By: Janet Ady, President, and Jordan Ackerman, Senior Research Specialist/Project Manager
“A rising tide lifts all boats.” That phrase is commonly attributed to John F. Kennedy. But in the decades of economic growth and development the country has experienced since his presidency, the more inaccurate this proclamation seems to be. When it comes to disadvantaged groups and communities, there have been long-standing, widespread disparities and inequities in economic opportunity and mobility as the gap between the “haves” and the “have nots” has persisted and even grown over time.
The COVID-19 pandemic has further exacerbated and highlighted these profound economic inequities experienced by disadvantaged groups and communities in our society. On top of the large job losses that this segment of our workforce shouldered, the recent protests occurring over the injustice of George Floyd’s death are in part a manifestation of broader protest against the long-term injustices in economic opportunity and mobility suffered by disadvantaged groups and communities, particularly communities of color and African-American communities.
For disadvantaged groups and communities, consider the following facts. Disadvantaged groups and communities:
- Have the least wealth accumulation in our society and are traditionally the most economically vulnerable segment of society during periods of economic contraction and recession.
- Lag behind an educational achievement gap, stymying their prospects for future job opportunity and career progression at an early age.
- Make up a disproportionate segment of the low-skill and low-income occupations in part due to the above points, thus lacking access to livable wages, benefits, retirement planning, and job security.
- Disproportionately suffer from pre-existing health conditions and as a result bear a disproportionate brunt of the case transmissions and fatalities of COVID-19.
- Make up a disproportionate segment of the workforce in sectors that have laid off or furloughed workers in large swaths as a result of COVID-19 like accommodations, food services, entertainment and recreation.
- Make up a disproportionate segment of the workforce in sectors that have been deemed essential services during COVID-19 that require close human proximity and thus a higher health risk, such as public transportation, logistics and warehousing, meat packaging, healthcare, and food delivery services.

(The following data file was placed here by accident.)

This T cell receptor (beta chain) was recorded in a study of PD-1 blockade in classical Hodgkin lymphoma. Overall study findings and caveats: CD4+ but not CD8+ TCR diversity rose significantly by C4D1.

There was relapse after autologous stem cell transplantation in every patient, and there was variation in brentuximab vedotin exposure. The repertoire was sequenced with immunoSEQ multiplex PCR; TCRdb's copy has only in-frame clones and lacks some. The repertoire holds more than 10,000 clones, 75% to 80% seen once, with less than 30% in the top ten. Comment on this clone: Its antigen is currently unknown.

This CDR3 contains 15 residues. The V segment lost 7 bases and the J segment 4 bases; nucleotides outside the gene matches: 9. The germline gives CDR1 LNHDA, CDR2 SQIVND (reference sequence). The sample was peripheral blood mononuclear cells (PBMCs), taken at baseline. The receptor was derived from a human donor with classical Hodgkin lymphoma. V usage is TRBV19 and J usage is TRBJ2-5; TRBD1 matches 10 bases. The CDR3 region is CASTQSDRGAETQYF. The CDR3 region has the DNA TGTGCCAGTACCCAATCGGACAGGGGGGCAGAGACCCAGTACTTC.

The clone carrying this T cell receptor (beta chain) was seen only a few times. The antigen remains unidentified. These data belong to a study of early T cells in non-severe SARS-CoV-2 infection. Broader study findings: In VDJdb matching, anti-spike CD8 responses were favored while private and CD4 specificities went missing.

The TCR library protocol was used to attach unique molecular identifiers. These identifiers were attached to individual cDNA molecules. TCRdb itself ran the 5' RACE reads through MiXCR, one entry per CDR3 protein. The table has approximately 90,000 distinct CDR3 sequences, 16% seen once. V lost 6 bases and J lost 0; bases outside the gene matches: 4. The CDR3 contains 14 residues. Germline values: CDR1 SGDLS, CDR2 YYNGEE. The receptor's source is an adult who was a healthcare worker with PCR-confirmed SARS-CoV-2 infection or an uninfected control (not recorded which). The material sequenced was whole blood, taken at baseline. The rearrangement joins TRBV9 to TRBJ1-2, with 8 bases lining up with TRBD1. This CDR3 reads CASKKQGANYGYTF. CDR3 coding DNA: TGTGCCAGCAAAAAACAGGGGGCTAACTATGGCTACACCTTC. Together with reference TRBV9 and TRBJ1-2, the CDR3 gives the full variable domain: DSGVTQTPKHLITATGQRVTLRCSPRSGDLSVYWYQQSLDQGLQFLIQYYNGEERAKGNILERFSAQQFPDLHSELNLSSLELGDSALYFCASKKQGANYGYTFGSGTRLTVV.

The question that many economic developers are facing today is “What role should EDOs play when it comes to diversity and inclusion?”
In short, we believe that the current economic times are offering communities a fork in the road: to embrace inclusivity and diversity, thus establishing the foundation for community economic growth and vitality; or, choosing to do less, thus making their communities vulnerable to an economic decline that may not be reversible. A job, as we all have learned, is the best route forward for all individuals, and creating jobs and harnessing talent is core to what we do as economic developers.
Over the past decade, access to talent has been the lead factor driving business location decisions. Communities all over the country have been focused on retaining, developing and attracting talent, especially communities with significant manufacturing and production concentrations. There is vast untapped potential within these disadvantaged groups and communities to help fill this need, for those communities that are forward-thinking and can identify the appropriate pathways required to elevate and up-skill them into these positions.
And a focus on inclusivity and diversity does not just intersect with your talent strategies, it also intersects with your business development strategy, your placemaking strategy, and all of your other strategies.
In fact, in our strategic planning work with economic development organizations over the past several years, Ady Advantage has been advocating for mission statements and key performance measures that go beyond jobs and investment to include factors such as economic equity and economic mobility.
There are two ways to look at this proposition. The first is, wouldn’t you want your children or grandchildren to have the opportunity to live, work and play in the community in which they were raised? And the flipside of that perspective is this: without viable economic opportunities, do you want to be the economic developer in a community at high risk for heightened social services and other costs that go beyond financial costs?
We may not be able to take it for granted that a rising tide lifts all boats, but with greater intentionality around engaging, elevating, and up-skilling disadvantaged groups and communities, we can help to ensure a more equitable playing field that provides equal economic opportunity and mobility to all, which will in turn reinforce the economic vitality of our communities.
As you work through what the current economic climate means for your community and region, for your organization, and for you as an economic development professional, we can help. We’ve brought our secret sauce of thought leadership, practical recommendations, and an engaging project management approach to our work with hundreds of EDOs over the past 17 years. Feel free to reach out to us to continue the discussion.